How Lakestar supports its companies
Entrepreneurship is difficult. This is why Lakestar has developed a pastoral role for its portfolio companies to advise and accompany them on their growth journey. For Lakestar, this offers it a learning process into how the company works, while the portfolio company gains added value in the form of expertise, networks and advice.
Lakestar’s involvement can start long before it makes an investment. ‘As an investor you want a good idea of the founder,’ says Mika Salmi, Lakestar’s managing partner. ‘You want to see how they do their journey, how they meet their goals and how they execute. Just investing in a company you have only known for three months is a bit like flying blind – you don’t know how they got there. That’s why we want to track a company over a long period of time, see who are the strong founders and who are not.’
Once on board in Lakestar’s portfolio, a company can expect a whole range of assistance. ‘Companies have evolving needs throughout their lifecycle,’ says Ninja Struye de Swielande, Lakestar’s partner responsible for communications and marketing. ‘At first, when they are smaller we help them with their first press announcement, typically when they do their Series A. That includes helping write it as well as distributing to the right media targets and journalists that we have good relationships with.’ Assistance in communications in particular can help clarify the company’s growth mindset and goals.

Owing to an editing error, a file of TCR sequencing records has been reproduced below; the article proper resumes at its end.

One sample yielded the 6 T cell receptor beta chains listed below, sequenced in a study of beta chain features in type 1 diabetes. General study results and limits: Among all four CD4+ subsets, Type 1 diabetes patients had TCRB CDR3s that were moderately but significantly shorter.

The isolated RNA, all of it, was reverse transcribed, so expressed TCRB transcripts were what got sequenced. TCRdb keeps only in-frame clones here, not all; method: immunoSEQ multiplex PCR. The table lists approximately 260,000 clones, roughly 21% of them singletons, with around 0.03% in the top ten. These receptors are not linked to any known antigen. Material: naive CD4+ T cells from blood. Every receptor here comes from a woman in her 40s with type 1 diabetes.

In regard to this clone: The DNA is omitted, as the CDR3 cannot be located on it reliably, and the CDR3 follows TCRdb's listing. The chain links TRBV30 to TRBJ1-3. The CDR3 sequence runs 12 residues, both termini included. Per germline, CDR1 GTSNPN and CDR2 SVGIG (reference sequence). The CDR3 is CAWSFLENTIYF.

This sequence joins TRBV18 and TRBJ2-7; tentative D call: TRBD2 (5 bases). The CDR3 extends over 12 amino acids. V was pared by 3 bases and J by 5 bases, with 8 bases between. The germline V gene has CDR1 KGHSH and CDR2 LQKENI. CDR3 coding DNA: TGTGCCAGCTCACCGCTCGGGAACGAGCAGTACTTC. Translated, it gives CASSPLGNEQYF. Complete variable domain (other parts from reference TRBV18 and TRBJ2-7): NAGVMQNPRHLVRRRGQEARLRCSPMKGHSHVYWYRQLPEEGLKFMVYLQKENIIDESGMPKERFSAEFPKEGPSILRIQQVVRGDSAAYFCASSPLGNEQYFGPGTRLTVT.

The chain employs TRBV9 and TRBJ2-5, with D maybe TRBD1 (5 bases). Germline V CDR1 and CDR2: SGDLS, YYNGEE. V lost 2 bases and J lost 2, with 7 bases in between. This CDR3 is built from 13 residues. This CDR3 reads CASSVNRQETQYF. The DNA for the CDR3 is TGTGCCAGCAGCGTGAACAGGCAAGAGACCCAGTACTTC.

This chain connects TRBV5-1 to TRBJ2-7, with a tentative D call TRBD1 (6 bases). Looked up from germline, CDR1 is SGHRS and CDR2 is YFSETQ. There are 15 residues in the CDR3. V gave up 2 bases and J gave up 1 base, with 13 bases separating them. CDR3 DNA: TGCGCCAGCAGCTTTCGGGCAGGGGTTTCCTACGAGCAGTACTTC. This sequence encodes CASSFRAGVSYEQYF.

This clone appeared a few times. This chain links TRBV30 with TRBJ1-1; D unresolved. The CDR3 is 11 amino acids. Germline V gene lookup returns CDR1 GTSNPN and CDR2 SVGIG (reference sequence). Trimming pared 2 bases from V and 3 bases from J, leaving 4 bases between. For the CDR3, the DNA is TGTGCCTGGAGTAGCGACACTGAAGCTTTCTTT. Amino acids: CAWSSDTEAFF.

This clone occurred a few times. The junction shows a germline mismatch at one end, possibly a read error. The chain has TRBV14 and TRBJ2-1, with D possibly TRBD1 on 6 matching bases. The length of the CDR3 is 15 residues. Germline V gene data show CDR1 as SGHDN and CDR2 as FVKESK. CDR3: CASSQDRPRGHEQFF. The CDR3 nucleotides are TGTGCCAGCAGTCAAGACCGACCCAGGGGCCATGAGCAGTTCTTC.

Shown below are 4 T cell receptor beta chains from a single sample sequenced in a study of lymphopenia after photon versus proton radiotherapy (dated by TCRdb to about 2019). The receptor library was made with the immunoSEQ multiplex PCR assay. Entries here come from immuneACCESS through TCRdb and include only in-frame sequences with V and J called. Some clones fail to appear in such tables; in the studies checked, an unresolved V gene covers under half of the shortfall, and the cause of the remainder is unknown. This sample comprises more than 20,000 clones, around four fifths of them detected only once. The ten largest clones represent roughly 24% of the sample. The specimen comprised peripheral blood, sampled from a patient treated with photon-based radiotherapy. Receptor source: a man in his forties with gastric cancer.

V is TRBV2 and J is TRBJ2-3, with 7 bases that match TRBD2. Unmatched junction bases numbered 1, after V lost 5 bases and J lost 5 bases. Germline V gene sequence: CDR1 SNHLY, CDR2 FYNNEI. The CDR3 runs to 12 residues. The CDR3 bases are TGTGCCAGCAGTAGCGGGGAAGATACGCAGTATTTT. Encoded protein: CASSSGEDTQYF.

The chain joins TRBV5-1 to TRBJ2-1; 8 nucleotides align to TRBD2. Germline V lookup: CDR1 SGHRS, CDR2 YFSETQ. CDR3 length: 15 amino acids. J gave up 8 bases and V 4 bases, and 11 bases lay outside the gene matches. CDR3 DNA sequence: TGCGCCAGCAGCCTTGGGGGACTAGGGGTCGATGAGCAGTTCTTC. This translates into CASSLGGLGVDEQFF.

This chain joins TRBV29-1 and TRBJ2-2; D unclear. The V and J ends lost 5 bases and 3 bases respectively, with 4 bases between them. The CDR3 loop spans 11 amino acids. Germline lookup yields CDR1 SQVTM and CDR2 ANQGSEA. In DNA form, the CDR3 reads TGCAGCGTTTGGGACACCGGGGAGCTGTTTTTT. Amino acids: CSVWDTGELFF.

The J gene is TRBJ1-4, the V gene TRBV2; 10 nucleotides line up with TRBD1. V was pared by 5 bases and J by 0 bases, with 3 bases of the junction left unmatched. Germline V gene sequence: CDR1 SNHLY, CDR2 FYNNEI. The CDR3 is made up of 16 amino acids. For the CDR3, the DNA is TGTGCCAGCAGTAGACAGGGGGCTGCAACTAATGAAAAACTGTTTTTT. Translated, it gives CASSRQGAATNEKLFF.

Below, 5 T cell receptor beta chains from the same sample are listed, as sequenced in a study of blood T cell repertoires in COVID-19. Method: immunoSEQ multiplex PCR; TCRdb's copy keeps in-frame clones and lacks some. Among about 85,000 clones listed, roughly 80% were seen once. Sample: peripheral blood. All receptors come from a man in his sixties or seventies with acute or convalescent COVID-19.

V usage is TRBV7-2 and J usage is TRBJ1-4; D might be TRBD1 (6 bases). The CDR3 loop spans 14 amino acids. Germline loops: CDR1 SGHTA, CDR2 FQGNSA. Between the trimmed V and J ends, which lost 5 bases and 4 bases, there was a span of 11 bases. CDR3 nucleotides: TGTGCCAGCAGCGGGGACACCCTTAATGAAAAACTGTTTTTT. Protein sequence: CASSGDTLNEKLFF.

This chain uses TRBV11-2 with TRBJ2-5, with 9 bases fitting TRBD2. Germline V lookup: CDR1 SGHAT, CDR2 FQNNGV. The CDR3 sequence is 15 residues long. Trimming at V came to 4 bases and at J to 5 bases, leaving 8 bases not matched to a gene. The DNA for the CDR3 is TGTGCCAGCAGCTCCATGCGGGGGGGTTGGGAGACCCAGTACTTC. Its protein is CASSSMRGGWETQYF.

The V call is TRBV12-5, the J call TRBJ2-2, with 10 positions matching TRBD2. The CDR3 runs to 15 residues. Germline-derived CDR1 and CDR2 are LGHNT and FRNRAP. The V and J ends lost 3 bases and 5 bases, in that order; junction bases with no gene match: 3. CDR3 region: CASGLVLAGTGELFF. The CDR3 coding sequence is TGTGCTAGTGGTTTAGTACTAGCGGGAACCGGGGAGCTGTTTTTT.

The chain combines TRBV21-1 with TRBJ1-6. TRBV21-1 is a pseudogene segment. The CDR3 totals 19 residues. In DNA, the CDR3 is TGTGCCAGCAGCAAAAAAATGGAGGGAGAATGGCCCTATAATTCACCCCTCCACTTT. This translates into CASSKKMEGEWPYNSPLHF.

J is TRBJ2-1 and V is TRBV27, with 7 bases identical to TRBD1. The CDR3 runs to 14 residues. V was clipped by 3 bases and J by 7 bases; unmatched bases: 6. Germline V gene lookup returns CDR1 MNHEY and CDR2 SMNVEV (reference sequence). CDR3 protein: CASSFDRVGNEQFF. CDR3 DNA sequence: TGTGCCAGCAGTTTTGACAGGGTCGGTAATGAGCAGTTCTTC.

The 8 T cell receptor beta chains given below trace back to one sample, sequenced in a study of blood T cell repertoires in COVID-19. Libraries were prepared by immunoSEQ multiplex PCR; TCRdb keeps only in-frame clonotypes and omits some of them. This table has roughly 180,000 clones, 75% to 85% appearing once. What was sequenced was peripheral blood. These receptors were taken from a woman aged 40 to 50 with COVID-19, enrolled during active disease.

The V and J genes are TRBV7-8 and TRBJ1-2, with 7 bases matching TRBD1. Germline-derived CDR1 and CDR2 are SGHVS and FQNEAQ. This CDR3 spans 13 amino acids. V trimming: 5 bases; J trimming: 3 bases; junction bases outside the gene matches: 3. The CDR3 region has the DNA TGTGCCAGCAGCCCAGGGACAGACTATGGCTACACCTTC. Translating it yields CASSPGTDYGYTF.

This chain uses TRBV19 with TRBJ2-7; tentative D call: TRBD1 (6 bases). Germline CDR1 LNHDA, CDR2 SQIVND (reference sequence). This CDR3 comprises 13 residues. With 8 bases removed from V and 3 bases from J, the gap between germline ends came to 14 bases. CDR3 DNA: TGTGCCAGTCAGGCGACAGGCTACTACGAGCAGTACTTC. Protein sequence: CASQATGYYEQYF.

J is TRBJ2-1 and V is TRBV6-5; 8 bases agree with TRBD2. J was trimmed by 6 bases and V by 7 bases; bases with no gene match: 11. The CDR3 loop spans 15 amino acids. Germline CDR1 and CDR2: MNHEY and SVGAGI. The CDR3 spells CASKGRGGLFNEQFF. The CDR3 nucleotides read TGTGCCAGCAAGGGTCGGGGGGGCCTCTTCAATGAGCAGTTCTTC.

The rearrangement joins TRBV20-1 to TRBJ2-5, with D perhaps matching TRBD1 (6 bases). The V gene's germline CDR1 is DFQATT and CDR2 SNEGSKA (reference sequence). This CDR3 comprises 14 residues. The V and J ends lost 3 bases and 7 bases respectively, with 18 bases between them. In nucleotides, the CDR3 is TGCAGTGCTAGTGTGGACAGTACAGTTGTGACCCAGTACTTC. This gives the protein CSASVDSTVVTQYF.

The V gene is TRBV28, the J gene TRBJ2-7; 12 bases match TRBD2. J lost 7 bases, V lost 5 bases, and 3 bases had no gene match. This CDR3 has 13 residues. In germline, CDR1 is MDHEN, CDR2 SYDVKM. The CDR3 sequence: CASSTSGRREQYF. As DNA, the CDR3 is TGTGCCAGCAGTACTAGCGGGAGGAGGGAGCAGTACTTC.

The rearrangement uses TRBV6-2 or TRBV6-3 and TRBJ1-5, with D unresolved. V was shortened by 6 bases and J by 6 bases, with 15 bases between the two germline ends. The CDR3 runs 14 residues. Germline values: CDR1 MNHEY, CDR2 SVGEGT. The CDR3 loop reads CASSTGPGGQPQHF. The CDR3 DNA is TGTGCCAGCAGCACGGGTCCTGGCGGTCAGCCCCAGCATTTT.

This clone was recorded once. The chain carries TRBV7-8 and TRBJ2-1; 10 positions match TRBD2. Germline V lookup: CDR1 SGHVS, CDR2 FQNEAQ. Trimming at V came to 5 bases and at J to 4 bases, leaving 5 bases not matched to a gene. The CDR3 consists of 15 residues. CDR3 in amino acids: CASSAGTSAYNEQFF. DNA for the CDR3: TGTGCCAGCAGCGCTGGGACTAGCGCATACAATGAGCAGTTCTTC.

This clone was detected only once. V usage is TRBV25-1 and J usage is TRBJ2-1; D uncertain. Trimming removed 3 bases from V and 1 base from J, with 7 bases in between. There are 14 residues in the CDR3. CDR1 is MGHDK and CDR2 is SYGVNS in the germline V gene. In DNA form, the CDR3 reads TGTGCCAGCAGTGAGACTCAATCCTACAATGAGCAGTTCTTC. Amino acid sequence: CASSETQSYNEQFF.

We are not just concerned with investing, we also follow the full journey with an investment.
‘We are not just concerned with investing,’ says Christoph Schuh, Lakestar’s go-to-market partner. ‘We also follow the full journey with an investment. This means it’s about the right sourcing, pitching into deals, developing the companies and then exit.’
How Lakestar works with its companies along the investment phases
He says Lakestar has created proprietary software in the form of a dashboard that monitors the performance of each company. ‘It works on a traffic light system and offers different dimensions such as financial performance, go-to-market, and team. We look at the company from two perspectives: one is value-add and the other is exit. With quarterly meetings and the dashboard, we feel well prepared to control and monitor our portfolio companies.’